As new polls show little movement and little hope for Netanyahu’s challenger, Benny Gantz gets embroiled in a massive corruption scandal
Anyone who follows Israeli politics knows that the platform differences between incumbent PM Netanyahu and his challenger Benny Gantz are minute. Both support staying on the Golan Heights, keeping the undivided Jerusalem as Israel’s capital, and keeping Israeli control over the large Israeli towns in Judea and Samaria. Both would change many of these positions had there been a real partner for real peace on the other side.
On the economy as well, Gantz does not favor going back to the high taxing, high spending, high inflation 1980’s. He well-knows that Israel’s thriving private sector, which is the envy of the world, is essential to Israel’s very survival and would not do anything to put it in danger. Additionally, in the unlikely event that Gantz wins the majority of the seats in the new Knesset and the even less likely event that he could cobble together a governing coalition, he would have to bring aboard right-wing and religious parties that would certainly stop him from any reckless concessions to the Arabs or engaging in economic tomfoolery.
No, Gantz’s platform, his pitch to the voters, does not go through any policy positions. Rather, it seeks to paint Netanyahu as Mr. Dirty and himself as Mr. Clean. Make Netanyahu look as the embodiment of the incestuous relationship between big money and politics that has plagued Israel for decades and himself as the antidote to it. And this is precisely where Gantz’s already listing boat hit today the mother of all icebergs. Israel’s Inspector General has just reported that Gantz’s defunct technology startup the Fifth Dimension got preferential treatment in its bid to supply certain hi-tech equipment to the Israeli police force. According to the IG, procedures were flouted, normal tender rules were set aside, preferential access granted, etc. All of this was done by the last Police Commissioner Roni Alsheikh, who is known as a Netanyahu foe and whose tenure as the chief law enforcement officer in the land has not been generally well-received.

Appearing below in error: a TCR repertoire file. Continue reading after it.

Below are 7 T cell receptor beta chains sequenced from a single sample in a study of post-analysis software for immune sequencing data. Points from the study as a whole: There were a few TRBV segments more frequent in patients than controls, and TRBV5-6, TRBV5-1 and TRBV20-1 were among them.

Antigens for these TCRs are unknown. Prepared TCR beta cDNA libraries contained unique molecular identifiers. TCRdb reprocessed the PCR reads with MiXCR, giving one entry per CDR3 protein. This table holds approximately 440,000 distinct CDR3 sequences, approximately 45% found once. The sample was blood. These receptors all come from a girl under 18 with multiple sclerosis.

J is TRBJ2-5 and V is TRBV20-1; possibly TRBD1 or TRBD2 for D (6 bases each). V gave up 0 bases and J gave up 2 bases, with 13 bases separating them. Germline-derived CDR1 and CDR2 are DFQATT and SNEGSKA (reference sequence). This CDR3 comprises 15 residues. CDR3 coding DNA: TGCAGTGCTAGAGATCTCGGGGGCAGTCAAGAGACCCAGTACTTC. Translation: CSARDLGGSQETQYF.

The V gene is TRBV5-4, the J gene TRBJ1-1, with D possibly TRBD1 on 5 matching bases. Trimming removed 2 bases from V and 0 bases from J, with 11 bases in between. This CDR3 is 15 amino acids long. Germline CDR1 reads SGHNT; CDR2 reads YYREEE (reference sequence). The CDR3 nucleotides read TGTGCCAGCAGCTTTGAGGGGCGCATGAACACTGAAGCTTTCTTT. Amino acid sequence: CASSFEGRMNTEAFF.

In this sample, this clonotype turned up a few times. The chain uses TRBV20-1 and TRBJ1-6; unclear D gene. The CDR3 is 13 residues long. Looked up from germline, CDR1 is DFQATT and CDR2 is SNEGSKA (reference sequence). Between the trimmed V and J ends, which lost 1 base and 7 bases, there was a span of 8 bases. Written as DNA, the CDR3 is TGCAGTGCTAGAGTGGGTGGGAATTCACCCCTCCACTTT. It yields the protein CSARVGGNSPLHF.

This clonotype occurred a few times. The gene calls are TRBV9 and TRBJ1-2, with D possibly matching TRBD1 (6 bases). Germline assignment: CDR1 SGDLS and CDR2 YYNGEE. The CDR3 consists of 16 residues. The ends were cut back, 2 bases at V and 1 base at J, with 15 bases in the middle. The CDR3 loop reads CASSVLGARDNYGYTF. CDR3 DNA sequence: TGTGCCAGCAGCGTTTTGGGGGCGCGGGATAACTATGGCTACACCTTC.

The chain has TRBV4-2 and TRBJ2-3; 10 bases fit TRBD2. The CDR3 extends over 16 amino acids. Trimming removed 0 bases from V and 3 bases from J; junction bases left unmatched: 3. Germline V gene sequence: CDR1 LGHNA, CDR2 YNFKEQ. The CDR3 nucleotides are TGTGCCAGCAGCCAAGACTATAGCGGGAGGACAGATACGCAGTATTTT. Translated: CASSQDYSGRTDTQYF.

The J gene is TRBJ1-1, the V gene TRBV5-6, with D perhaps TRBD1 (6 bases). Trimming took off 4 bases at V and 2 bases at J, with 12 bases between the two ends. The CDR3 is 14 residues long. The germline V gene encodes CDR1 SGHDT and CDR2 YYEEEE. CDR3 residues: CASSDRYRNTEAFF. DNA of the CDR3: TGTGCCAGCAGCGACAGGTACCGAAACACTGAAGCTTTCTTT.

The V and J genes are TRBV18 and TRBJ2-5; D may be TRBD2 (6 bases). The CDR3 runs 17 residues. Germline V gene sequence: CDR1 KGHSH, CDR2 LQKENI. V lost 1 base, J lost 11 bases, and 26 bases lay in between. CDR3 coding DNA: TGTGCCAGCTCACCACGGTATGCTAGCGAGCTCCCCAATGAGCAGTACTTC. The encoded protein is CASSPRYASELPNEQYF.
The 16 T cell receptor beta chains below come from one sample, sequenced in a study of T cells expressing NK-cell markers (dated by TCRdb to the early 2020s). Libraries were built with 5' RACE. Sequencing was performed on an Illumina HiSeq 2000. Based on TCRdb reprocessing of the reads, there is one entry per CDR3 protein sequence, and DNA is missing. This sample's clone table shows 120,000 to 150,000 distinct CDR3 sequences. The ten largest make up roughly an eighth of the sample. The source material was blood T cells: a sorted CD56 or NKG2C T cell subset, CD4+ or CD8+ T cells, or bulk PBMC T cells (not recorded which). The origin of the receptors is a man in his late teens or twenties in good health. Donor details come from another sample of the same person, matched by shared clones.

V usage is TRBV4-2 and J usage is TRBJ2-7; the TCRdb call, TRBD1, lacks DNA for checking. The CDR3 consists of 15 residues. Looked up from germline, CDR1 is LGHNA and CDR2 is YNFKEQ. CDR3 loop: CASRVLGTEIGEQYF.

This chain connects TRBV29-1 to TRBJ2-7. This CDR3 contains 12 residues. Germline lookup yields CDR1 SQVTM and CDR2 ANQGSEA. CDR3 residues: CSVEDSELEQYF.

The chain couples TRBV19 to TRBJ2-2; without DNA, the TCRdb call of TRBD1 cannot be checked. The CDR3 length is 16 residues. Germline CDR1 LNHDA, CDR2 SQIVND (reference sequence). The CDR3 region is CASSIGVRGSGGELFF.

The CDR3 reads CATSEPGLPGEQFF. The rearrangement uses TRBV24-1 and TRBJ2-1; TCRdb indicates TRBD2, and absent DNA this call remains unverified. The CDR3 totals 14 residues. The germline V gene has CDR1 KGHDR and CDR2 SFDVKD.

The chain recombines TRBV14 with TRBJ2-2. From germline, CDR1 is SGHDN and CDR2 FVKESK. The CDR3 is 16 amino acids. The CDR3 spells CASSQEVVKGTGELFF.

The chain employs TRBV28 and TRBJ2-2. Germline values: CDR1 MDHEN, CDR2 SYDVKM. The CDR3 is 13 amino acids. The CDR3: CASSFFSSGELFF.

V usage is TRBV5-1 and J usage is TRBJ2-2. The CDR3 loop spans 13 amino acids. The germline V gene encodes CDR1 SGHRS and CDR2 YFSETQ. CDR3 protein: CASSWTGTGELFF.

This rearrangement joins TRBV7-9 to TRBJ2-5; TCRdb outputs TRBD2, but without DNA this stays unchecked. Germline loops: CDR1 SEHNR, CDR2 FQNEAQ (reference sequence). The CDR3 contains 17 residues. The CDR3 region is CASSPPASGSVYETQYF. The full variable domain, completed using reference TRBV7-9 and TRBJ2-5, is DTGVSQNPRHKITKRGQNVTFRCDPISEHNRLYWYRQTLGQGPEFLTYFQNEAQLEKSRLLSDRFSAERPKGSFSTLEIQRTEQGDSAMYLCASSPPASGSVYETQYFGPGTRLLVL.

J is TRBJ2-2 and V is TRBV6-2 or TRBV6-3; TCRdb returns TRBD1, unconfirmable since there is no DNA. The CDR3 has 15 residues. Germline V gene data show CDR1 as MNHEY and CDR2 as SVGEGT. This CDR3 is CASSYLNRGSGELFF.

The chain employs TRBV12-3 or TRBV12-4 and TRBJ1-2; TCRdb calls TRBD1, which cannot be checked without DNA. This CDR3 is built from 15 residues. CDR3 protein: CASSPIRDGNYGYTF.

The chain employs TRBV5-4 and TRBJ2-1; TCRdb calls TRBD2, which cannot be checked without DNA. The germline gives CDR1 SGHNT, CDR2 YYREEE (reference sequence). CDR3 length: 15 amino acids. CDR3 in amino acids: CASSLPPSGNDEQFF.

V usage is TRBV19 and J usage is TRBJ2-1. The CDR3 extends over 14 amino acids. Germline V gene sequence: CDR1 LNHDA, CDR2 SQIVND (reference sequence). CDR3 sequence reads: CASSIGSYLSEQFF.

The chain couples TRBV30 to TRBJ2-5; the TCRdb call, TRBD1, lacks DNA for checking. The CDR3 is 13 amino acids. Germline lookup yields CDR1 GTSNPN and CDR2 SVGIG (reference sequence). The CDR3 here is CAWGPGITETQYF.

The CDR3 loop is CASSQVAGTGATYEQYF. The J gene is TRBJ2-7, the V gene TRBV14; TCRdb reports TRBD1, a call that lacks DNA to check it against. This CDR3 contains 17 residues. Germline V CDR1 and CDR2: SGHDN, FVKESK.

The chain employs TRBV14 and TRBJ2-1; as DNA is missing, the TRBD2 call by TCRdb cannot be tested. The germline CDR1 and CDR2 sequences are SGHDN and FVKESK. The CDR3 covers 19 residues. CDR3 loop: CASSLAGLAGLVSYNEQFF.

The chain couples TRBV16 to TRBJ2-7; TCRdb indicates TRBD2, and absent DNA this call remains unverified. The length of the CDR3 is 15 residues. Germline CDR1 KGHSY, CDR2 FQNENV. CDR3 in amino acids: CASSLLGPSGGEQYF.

Netanyahu’s Likud party has already called for a criminal probe to be initiated into Gantz’s role in this affair, but whether that happens or not in the brief time that is left before the April 9th election is immaterial. What matters is that Benny Gantz’s carefully cultivated blue-eyed Mr. Clean image, an image that has never had any basis in reality, has now been tarnished forever and without it he is just another power-hungry ex-general, a rather low value-add commodity in the Israeli political marketplace.
Today’s public opinion polls, all taken before the news broke, do not give Mr. Gantz reason for hope either. While they show quite a bit of volatility due to the four-seat minimum in the Knesset and the uncertainty which of the smaller right-wing or left-wing parties will clear it and which will not, the range of the results has been stable for a while. It shows the Likud and its challenger Blue and White anywhere between 28 and 32 seats, with the bloc picture showing between 62 and 68 seats for the center-right and 52 to 58 (including Arabs) to the center-left. While Netanyahu’s personal popularity has taken a hit lately due to the events in Gaza and his favorability rating is stuck in the mid-30’s, he enjoys broader support (around 80%) among his own party voters and even more importantly leads Gantz by double digits in the “fitness to be PM” polls.
Predictions in politics and especially Israeli politics are always dangerous in the extreme, but if the corruption scandal now surrounding Gantz proves to have legs and the polls hold, the Blue and White party with its feckless and weak messaging and incessant internecine warfare among egomaniacal ex-generals will surely enter the annals of Israeli political life as one of the shortest lived and most abortive attempts at leadership ever recorded.